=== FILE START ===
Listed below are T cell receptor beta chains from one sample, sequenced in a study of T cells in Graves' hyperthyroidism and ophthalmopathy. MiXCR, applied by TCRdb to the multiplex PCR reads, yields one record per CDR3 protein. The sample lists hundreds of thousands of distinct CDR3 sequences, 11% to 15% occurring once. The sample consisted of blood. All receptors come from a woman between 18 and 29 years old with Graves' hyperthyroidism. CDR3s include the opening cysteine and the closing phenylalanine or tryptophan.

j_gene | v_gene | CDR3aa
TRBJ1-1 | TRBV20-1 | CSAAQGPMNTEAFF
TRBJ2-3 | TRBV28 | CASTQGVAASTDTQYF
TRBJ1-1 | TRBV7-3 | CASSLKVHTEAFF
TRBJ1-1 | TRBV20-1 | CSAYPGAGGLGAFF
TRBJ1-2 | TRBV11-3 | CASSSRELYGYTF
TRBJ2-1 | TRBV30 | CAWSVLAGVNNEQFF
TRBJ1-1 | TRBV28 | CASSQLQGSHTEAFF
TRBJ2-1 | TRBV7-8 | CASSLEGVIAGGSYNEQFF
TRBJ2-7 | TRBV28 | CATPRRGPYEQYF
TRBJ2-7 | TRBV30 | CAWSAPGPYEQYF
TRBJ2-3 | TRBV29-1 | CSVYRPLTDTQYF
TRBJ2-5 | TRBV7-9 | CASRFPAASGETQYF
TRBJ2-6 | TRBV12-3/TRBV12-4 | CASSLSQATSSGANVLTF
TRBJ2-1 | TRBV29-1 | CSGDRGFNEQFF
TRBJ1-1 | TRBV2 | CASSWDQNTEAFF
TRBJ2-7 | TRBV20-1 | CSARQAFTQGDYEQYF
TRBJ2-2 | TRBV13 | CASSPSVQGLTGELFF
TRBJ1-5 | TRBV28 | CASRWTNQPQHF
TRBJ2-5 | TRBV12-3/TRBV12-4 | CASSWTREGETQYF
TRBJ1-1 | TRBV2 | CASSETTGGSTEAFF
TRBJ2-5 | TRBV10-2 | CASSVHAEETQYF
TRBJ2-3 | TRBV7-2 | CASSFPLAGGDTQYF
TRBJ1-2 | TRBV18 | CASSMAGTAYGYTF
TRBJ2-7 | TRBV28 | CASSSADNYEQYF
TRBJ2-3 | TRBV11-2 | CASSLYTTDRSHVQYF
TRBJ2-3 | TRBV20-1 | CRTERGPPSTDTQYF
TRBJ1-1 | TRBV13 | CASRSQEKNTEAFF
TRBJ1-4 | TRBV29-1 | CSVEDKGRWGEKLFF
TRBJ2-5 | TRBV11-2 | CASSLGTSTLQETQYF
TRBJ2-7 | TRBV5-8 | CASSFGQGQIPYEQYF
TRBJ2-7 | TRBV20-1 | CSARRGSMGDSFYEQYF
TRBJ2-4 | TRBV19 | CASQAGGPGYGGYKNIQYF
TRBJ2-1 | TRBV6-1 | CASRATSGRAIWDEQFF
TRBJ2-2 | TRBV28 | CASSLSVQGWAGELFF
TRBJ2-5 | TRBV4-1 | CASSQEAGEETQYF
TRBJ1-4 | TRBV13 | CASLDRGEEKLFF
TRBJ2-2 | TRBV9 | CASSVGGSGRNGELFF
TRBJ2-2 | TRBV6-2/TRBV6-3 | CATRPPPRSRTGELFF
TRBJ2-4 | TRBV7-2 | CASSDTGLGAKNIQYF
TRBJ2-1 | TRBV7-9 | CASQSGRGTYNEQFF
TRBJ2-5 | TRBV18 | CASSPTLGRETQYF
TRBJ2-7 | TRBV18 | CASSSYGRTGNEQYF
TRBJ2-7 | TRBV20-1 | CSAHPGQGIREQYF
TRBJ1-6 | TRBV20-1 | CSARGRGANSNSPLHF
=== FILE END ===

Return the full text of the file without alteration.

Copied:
Listed below are T cell receptor beta chains from one sample, sequenced in a study of T cells in Graves' hyperthyroidism and ophthalmopathy. MiXCR, applied by TCRdb to the multiplex PCR reads, yields one record per CDR3 protein. The sample lists hundreds of thousands of distinct CDR3 sequences, 11% to 15% occurring once. The sample consisted of blood. All receptors come from a woman between 18 and 29 years old with Graves' hyperthyroidism. CDR3s include the opening cysteine and the closing phenylalanine or tryptophan.

j_gene | v_gene | CDR3aa
TRBJ1-1 | TRBV20-1 | CSAAQGPMNTEAFF
TRBJ2-3 | TRBV28 | CASTQGVAASTDTQYF
TRBJ1-1 | TRBV7-3 | CASSLKVHTEAFF
TRBJ1-1 | TRBV20-1 | CSAYPGAGGLGAFF
TRBJ1-2 | TRBV11-3 | CASSSRELYGYTF
TRBJ2-1 | TRBV30 | CAWSVLAGVNNEQFF
TRBJ1-1 | TRBV28 | CASSQLQGSHTEAFF
TRBJ2-1 | TRBV7-8 | CASSLEGVIAGGSYNEQFF
TRBJ2-7 | TRBV28 | CATPRRGPYEQYF
TRBJ2-7 | TRBV30 | CAWSAPGPYEQYF
TRBJ2-3 | TRBV29-1 | CSVYRPLTDTQYF
TRBJ2-5 | TRBV7-9 | CASRFPAASGETQYF
TRBJ2-6 | TRBV12-3/TRBV12-4 | CASSLSQATSSGANVLTF
TRBJ2-1 | TRBV29-1 | CSGDRGFNEQFF
TRBJ1-1 | TRBV2 | CASSWDQNTEAFF
TRBJ2-7 | TRBV20-1 | CSARQAFTQGDYEQYF
TRBJ2-2 | TRBV13 | CASSPSVQGLTGELFF
TRBJ1-5 | TRBV28 | CASRWTNQPQHF
TRBJ2-5 | TRBV12-3/TRBV12-4 | CASSWTREGETQYF
TRBJ1-1 | TRBV2 | CASSETTGGSTEAFF
TRBJ2-5 | TRBV10-2 | CASSVHAEETQYF
TRBJ2-3 | TRBV7-2 | CASSFPLAGGDTQYF
TRBJ1-2 | TRBV18 | CASSMAGTAYGYTF
TRBJ2-7 | TRBV28 | CASSSADNYEQYF
TRBJ2-3 | TRBV11-2 | CASSLYTTDRSHVQYF
TRBJ2-3 | TRBV20-1 | CRTERGPPSTDTQYF
TRBJ1-1 | TRBV13 | CASRSQEKNTEAFF
TRBJ1-4 | TRBV29-1 | CSVEDKGRWGEKLFF
TRBJ2-5 | TRBV11-2 | CASSLGTSTLQETQYF
TRBJ2-7 | TRBV5-8 | CASSFGQGQIPYEQYF
TRBJ2-7 | TRBV20-1 | CSARRGSMGDSFYEQYF
TRBJ2-4 | TRBV19 | CASQAGGPGYGGYKNIQYF
TRBJ2-1 | TRBV6-1 | CASRATSGRAIWDEQFF
TRBJ2-2 | TRBV28 | CASSLSVQGWAGELFF
TRBJ2-5 | TRBV4-1 | CASSQEAGEETQYF
TRBJ1-4 | TRBV13 | CASLDRGEEKLFF
TRBJ2-2 | TRBV9 | CASSVGGSGRNGELFF
TRBJ2-2 | TRBV6-2/TRBV6-3 | CATRPPPRSRTGELFF
TRBJ2-4 | TRBV7-2 | CASSDTGLGAKNIQYF
TRBJ2-1 | TRBV7-9 | CASQSGRGTYNEQFF
TRBJ2-5 | TRBV18 | CASSPTLGRETQYF
TRBJ2-7 | TRBV18 | CASSSYGRTGNEQYF
TRBJ2-7 | TRBV20-1 | CSAHPGQGIREQYF
TRBJ1-6 | TRBV20-1 | CSARGRGANSNSPLHF